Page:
Deltapine 'Class of 10' Has Six New Graduates

Cotton growers will get new variety options this year.

Published on: Dec 15, 2009

The Monsanto Co. has announced that its Deltapine brand will have six new cotton varieties available for 2010, graduates of what the company calls its Deltapine "Class of 10."

 

The announcement was made this week at a company-sponsored conference in Charleston, South Carolina, where the company invited more than 160 farmers and their wives from across the Cotton Belt. The invited farmers were those who participated in the company's New Product Exposure (NPE) program this year, testing some top new variety candidates on their farms.

 

The chosen varieties cleared hurdles to become marketed varieties by virtue of superior performance in the trials. The farmers in attendance were kept in suspense, too, guessing which of the varieties they had grown in their trials would be chosen to make it to the commercial market in the Class of 10.

 

Monsanto officials noted one or more of the six new varieties were suitable for farmers across the nation's Cotton Belt. Two of the new varieties, they said, DP 1048 B2RF and DP 1050 B2RF, are particularly well-suited to the mid- and full-season areas that stretch from Georgia to South Texas. DP 1028 B2RF and DP 1034 B2RF have a good fit for early- to mid-maturing areas from North Carolina through the Delta. And water- availability differences in West Texas drove the selection of DP 1032 B2RF and DP 1044 B2RF for use in that region.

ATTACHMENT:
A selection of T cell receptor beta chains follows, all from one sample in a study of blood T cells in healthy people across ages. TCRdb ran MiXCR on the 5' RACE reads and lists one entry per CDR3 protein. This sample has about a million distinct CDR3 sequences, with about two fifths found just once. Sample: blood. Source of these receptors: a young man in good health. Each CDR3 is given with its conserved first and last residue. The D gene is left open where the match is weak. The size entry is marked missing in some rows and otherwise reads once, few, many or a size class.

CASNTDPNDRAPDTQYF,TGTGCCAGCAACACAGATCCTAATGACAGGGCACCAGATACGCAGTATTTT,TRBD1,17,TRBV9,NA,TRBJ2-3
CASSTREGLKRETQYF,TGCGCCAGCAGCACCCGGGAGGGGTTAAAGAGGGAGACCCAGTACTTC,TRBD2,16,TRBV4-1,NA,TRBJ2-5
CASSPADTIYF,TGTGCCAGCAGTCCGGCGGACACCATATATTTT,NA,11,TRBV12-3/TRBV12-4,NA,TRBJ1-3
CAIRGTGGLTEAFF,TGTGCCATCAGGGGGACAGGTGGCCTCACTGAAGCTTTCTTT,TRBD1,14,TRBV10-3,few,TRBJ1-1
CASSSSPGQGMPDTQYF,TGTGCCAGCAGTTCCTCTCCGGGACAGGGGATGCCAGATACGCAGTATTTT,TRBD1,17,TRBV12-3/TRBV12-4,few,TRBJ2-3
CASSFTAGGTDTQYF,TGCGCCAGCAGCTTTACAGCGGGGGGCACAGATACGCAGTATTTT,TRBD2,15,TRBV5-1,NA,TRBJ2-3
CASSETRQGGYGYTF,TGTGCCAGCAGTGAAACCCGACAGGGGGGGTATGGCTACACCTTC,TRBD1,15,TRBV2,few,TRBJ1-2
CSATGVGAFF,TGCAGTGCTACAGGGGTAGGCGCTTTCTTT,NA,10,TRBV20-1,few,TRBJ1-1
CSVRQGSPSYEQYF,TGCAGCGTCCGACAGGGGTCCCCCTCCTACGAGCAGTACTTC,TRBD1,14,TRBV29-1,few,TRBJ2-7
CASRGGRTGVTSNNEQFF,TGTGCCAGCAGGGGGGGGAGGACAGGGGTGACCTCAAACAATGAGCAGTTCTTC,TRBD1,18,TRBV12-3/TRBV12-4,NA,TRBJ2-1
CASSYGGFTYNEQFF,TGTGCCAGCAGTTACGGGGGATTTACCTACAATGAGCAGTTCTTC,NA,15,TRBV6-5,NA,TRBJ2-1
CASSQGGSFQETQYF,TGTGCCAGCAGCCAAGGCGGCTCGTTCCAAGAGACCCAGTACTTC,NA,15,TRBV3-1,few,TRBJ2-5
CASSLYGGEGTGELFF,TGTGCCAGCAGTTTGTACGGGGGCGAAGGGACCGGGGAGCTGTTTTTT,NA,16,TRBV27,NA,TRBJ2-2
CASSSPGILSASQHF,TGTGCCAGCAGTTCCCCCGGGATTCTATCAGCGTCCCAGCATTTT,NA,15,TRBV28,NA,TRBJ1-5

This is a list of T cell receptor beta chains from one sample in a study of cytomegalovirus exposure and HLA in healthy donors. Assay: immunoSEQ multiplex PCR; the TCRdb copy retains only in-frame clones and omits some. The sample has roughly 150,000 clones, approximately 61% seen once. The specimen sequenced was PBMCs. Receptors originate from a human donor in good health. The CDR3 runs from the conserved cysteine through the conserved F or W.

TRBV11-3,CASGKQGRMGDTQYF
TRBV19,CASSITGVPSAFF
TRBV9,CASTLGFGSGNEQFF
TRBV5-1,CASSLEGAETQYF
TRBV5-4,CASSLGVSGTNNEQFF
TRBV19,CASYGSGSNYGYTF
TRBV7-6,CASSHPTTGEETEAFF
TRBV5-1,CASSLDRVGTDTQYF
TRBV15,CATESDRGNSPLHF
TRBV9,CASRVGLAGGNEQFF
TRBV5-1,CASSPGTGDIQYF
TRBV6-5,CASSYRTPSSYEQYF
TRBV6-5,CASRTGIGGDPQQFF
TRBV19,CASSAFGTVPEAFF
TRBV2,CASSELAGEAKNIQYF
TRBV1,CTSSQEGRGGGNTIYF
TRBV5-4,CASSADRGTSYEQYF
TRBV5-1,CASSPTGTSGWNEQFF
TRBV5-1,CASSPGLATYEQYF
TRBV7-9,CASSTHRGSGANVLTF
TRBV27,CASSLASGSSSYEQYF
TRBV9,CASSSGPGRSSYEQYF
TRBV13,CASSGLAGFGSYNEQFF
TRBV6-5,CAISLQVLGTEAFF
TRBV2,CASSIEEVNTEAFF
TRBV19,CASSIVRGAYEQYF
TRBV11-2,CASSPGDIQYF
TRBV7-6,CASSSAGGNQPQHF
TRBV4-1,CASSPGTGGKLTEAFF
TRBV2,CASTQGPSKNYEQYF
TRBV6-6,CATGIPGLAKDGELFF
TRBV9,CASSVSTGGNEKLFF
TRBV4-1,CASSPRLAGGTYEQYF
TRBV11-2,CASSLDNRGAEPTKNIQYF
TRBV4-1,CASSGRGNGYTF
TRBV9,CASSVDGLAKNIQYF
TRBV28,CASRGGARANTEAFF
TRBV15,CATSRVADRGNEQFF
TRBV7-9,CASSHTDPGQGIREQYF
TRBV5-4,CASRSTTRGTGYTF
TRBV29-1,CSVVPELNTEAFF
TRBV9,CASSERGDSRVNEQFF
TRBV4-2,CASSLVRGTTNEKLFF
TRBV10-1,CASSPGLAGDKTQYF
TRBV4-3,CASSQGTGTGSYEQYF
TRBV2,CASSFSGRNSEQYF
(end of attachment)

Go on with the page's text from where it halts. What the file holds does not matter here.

Steve Bullard gins cotton in Quitman, Ga., for farmers in three counties.

 

"Everyone around here is looking for a replacement for DP 555 BGRR by trialing these new candidates," Bullard says. "Most of our farmers are good about tagging modules with variety information so we can compare the new candidates to 555 easily. A couple of the Class of 10 varieties have averaged 100 lbs/acre or so better than 555 this year, and that is very promising - and fiber uniformity has improved which adds to the price a farmer gets for his cotton."

 

Monsanto's cotton germplasm lead, Dr. Dave Albers, says yield improvements were seen across the Cotton Belt. In Texas farmers saw an average of 50 pounds more lint per acre this year, on top of gains from Monsanto varieties in 2009, which had already boosted yield by 40-50 lbs per acre.

 

The company notes Class of 10 seed will be in good introductory supply. Additional information on these varieties will be available at the 2010 Beltwide Cotton Conferences in New Orleans January 4-7, 2010.  

 

Learn more about Deltapine products, including how to locate your local rep and dealer, at www.deltapine.com/dp/home.